Though Magyaru is ruled by a colonial governor and his captain-general, its merchant houses and guilds are growing in power, aided in part by High Primarch Kraston Moll and clergy of the the Temple of Luz, whose hierarchy has begun to question the governor's leadership and the insidious influence of his mysterious, masked advisor, Her Ladyship Lorenia Rond. She, for her part, is reputed to come from far Silicia, thousands of leagues to the west. None have ever seen even her fingers, let alone her face, for her customs dictate that she be fully masked and robed outside of the Glass Tower. The high clergy of Luz, in fact, suspect the Lady is a witch, and that her shroud conceals tokens of her bedevilment and corruption from the righteous. They would like very much to allow the Inquistors of Luz to put her to the question, and burn her for her crimes against all that is holy. That course, however, is not possible at this time, for the Governor is seemingly besotted of the foreign devil. The governor is the fifth son of Arch Duke Corlo Mythrux, who is advisor to the Empress, Herself, and thus not to be trifled with. His son, Danal Mythrux, however, is little like his esteemed father, and has been sent far from court so that he won't continue to embarrass his family. Captain-General Koban Markoz arrived with the governor, and serves both as military leader of the colony, as well as shepherd of sorts to the Arch Duke's troublesome scion. He is utterly loyal to the Arch Duke, but only barely tolerates his son—a fact which enrages said son, and has made it much easier for Lorenia Rond to insinuate herself into his coterie of sycophants.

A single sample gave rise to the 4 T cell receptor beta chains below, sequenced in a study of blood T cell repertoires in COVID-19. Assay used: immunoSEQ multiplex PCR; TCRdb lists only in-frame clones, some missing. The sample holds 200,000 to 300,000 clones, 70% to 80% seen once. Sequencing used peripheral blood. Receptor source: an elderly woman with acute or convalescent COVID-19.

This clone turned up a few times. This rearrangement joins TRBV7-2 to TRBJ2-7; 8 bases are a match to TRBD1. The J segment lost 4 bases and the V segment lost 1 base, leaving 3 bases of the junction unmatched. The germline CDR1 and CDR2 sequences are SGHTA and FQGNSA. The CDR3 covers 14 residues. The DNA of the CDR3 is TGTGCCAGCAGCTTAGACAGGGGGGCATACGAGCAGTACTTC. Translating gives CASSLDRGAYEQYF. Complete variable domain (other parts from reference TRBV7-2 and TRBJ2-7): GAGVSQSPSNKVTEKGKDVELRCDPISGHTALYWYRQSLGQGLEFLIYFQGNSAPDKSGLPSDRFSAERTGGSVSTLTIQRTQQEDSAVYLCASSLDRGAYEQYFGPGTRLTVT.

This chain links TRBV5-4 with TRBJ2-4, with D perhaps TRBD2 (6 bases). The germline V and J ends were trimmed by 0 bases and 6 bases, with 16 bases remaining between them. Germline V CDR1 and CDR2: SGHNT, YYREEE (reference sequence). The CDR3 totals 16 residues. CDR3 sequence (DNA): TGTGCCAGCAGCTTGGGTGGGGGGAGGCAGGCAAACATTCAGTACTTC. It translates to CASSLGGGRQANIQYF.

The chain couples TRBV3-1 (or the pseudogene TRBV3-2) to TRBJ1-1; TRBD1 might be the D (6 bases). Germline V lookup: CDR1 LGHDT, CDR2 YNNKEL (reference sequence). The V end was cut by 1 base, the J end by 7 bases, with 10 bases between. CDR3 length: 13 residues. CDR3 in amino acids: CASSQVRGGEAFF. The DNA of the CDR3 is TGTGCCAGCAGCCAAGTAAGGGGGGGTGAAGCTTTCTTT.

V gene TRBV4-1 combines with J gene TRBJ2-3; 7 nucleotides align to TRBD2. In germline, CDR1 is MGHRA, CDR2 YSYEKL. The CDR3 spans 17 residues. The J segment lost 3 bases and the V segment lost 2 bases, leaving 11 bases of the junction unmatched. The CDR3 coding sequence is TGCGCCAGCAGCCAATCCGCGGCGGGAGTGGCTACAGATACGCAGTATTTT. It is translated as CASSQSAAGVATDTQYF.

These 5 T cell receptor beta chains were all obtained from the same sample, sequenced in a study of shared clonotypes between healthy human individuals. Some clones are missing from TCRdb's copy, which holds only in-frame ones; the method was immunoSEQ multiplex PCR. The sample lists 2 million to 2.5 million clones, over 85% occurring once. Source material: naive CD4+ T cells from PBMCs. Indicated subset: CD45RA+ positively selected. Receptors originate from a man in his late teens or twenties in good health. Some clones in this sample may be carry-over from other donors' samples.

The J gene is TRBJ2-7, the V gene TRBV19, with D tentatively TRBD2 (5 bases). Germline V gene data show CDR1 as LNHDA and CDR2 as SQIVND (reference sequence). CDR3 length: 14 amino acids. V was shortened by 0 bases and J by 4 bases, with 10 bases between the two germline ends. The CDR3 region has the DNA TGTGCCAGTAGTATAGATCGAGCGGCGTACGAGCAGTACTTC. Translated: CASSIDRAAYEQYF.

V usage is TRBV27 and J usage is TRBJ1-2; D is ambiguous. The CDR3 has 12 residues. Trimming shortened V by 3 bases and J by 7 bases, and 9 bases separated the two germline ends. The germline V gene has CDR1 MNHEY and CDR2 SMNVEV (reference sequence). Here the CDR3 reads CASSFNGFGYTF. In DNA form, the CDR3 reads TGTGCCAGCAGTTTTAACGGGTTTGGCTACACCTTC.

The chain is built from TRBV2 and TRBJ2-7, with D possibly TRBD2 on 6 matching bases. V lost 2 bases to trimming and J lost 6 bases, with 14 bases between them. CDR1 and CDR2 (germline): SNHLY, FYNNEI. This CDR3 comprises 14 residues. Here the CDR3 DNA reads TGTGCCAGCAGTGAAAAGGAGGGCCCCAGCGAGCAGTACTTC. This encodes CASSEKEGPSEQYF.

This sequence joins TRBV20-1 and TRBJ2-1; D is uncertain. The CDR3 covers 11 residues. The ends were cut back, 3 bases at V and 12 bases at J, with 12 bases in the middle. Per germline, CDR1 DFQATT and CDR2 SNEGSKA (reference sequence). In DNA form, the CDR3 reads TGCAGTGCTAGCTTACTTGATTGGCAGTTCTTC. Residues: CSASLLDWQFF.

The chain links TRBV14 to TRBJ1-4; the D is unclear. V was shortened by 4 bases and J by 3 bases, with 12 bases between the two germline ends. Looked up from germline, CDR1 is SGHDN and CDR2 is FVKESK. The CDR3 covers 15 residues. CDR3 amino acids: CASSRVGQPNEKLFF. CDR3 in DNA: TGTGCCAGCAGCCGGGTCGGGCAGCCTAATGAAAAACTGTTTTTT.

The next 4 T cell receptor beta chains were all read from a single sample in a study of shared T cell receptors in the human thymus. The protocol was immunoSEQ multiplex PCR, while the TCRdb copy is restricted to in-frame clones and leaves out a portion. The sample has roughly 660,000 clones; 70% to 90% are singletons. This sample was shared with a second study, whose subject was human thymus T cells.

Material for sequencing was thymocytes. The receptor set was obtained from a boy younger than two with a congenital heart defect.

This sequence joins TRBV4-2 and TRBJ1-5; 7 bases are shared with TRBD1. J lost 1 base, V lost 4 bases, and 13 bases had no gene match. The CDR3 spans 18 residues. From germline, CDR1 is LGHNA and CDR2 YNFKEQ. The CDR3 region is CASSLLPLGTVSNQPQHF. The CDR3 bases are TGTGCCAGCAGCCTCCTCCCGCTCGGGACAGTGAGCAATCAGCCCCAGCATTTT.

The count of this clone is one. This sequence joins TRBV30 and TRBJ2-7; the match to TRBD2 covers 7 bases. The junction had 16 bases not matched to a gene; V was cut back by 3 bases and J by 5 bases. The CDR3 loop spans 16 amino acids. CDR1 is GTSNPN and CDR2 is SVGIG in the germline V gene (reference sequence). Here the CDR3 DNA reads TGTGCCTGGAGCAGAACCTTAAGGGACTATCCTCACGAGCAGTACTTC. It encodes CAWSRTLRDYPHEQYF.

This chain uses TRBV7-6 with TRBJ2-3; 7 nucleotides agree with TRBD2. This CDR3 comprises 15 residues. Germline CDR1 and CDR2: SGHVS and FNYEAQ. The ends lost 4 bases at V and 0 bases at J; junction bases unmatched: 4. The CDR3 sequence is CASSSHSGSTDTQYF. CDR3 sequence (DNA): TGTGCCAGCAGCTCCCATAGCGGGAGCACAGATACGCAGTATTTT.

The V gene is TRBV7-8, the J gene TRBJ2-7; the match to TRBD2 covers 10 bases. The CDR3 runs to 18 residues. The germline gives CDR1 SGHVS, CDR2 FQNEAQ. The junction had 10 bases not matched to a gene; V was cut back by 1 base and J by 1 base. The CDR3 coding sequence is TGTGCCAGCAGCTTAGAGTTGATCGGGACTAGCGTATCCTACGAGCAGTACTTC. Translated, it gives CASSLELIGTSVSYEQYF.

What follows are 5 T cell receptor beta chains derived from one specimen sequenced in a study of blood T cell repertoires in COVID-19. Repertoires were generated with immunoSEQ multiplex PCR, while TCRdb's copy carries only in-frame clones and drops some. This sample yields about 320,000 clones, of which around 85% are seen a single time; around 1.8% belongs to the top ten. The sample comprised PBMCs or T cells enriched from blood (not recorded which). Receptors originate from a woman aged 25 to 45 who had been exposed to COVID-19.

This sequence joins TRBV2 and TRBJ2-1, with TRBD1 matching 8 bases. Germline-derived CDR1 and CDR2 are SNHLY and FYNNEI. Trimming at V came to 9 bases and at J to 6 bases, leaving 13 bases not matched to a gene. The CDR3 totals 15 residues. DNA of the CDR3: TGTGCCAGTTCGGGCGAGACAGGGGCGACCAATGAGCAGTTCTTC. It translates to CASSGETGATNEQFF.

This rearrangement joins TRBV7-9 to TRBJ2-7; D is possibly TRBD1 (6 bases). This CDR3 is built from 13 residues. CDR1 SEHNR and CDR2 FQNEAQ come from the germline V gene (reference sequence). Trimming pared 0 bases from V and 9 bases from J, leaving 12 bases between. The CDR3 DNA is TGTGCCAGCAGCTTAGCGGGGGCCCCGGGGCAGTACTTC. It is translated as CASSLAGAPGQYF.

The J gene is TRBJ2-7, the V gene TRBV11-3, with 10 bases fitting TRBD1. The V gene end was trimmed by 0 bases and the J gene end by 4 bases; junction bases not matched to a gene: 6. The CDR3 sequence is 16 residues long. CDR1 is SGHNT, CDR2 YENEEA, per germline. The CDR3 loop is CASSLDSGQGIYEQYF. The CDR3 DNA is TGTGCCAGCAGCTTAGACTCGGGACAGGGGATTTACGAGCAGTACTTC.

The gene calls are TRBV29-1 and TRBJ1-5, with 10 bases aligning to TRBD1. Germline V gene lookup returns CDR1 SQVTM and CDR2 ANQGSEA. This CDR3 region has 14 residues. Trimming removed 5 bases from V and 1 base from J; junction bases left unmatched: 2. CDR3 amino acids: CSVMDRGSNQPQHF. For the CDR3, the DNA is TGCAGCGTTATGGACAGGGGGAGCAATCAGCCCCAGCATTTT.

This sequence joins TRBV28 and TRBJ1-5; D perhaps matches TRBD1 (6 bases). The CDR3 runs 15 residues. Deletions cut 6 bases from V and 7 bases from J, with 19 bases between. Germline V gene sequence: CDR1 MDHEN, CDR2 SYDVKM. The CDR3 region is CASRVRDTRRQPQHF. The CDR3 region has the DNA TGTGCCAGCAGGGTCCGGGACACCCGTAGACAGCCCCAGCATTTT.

The Governor spends much of his time at his cups, or perhaps dandling a concubine upon his knee. He has a particular penchant for the native women among the servants. Though he is not a cruel man, Danal Mythrux has difficulty understanding why this might be a problem for anyone else, particularly the women themselves. He is, of course, peerless in this realm, and deserving of everything he wants (or so he fancies).